Reintroducing Curare

After weeks of shameless self-promotion, DM-sliding, begging, and pleading, I’ve made it. I’ve received enough $WRITE to be able to create my own Mirror publication. Moving forward, Mirror will become the primary publishing platform for my publication Curare.

My sincere thanks to Dan Conway, who not only graciously allowed me to pen my genesis post as a contributor on his publication but also gifted the remaining $WRITE I needed. His kind gift is a testament to the community-centric spirit I love about the web3 community. I promise to do my best to make you proud and pay it forward, Dan.

My intention is to use Curare to enable and inspire artists and creators within the web3 community, and I couldn’t be more excited to do so on a native web3 platform.

With that being said, I’ll sign-off with a re-share of the original intentions I stated in the first issue of Curare*:*

If you follow me on Twitter, chances are you’ve noticed that I’ve been properly red-pilled and have dived head-first into the NFT space. I’ve found that Twitter has been a great place to incubate ideas by engaging with artists, collectors, and technologists in the space. Yet, despite my penchant for the occasional tweet thread, I’ve found Twitter to be suboptimal for sharing long-form content.

That’s why I’ve created Curare—a newsletter where I can pull on those threads a bit more intentionally and share more fully-formed thoughts about NFTs and art in general. The idea is to use this space as a vehicle to curate my observations, insights, and ideas with greater care and discernment.

I chose the name Curare as a reference to the Latin root word meaning “to take care,” from which the word curate derives its meaning. In today’s culture, curation is applied more broadly to connote the idea of selective filtering, especially with regard to content. But in actuality, curation traces its roots back to the Roman curatores, state officials who were chartered with the remit of building out the infrastructure of the Roman Empire, including ancient innovations such as the Roman roads and aqueduct system.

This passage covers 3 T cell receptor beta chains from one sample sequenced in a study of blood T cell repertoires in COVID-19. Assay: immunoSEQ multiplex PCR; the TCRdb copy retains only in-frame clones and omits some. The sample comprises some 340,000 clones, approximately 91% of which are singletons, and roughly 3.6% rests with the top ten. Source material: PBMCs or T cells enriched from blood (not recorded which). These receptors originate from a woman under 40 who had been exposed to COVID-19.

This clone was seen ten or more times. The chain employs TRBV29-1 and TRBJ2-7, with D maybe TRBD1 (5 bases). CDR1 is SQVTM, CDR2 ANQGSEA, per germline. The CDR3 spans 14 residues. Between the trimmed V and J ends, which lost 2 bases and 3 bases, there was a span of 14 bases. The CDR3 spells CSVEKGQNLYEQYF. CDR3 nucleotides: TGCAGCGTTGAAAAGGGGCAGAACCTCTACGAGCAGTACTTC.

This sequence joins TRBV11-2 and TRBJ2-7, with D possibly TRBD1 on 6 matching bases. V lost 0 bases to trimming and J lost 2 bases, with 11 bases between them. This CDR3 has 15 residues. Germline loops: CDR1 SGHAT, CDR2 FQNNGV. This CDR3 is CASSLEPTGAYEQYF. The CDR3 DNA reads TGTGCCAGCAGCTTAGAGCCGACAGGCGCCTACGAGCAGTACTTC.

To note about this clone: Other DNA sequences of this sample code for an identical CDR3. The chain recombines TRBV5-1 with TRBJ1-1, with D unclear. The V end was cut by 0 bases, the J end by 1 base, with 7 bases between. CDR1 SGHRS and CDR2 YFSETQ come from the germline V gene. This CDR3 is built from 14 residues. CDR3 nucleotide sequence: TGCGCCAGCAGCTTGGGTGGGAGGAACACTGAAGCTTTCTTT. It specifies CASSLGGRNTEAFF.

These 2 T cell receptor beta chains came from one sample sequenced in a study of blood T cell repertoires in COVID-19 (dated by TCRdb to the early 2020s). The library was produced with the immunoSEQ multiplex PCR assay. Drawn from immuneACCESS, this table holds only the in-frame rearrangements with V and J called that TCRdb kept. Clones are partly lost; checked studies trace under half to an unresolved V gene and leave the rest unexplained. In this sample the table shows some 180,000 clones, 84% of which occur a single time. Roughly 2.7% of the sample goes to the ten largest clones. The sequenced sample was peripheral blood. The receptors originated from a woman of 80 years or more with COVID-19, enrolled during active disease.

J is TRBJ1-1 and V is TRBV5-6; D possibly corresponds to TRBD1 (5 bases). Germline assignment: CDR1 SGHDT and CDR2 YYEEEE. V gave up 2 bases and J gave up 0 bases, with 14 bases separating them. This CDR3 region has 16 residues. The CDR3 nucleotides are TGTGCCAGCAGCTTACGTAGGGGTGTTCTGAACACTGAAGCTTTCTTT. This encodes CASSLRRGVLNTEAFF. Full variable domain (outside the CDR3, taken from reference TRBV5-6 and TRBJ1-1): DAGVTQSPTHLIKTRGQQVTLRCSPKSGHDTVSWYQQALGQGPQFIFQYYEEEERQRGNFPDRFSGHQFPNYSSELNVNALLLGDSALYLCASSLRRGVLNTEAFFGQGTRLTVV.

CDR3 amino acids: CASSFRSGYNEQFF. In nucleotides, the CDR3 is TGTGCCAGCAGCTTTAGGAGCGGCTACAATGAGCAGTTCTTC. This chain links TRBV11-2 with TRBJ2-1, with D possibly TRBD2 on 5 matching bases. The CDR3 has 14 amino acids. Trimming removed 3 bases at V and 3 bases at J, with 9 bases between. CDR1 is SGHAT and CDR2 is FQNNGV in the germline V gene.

The point here is that curation has always been about driving new creation, not filtering existing creation for consumption. It is this original, ancient charter of curation that motivates me to collect art. Indeed, when I purchase a piece from an artist, my intention isn’t simply to consume and admire the art. Rather, I look to foster a relationship with the artist in a way that enables me to play an orthogonal role in the artist’s creative process. Stated simply: I take care of artists.

My intention with Curare is to share stories, insights, and ideas that will support the NFT community in forging a new value model—one that places the artist at the center. It is also my intention to do this in an inclusive and equitable manner, taking care to shed light on underexposed spaces and amplifying unheard voices.

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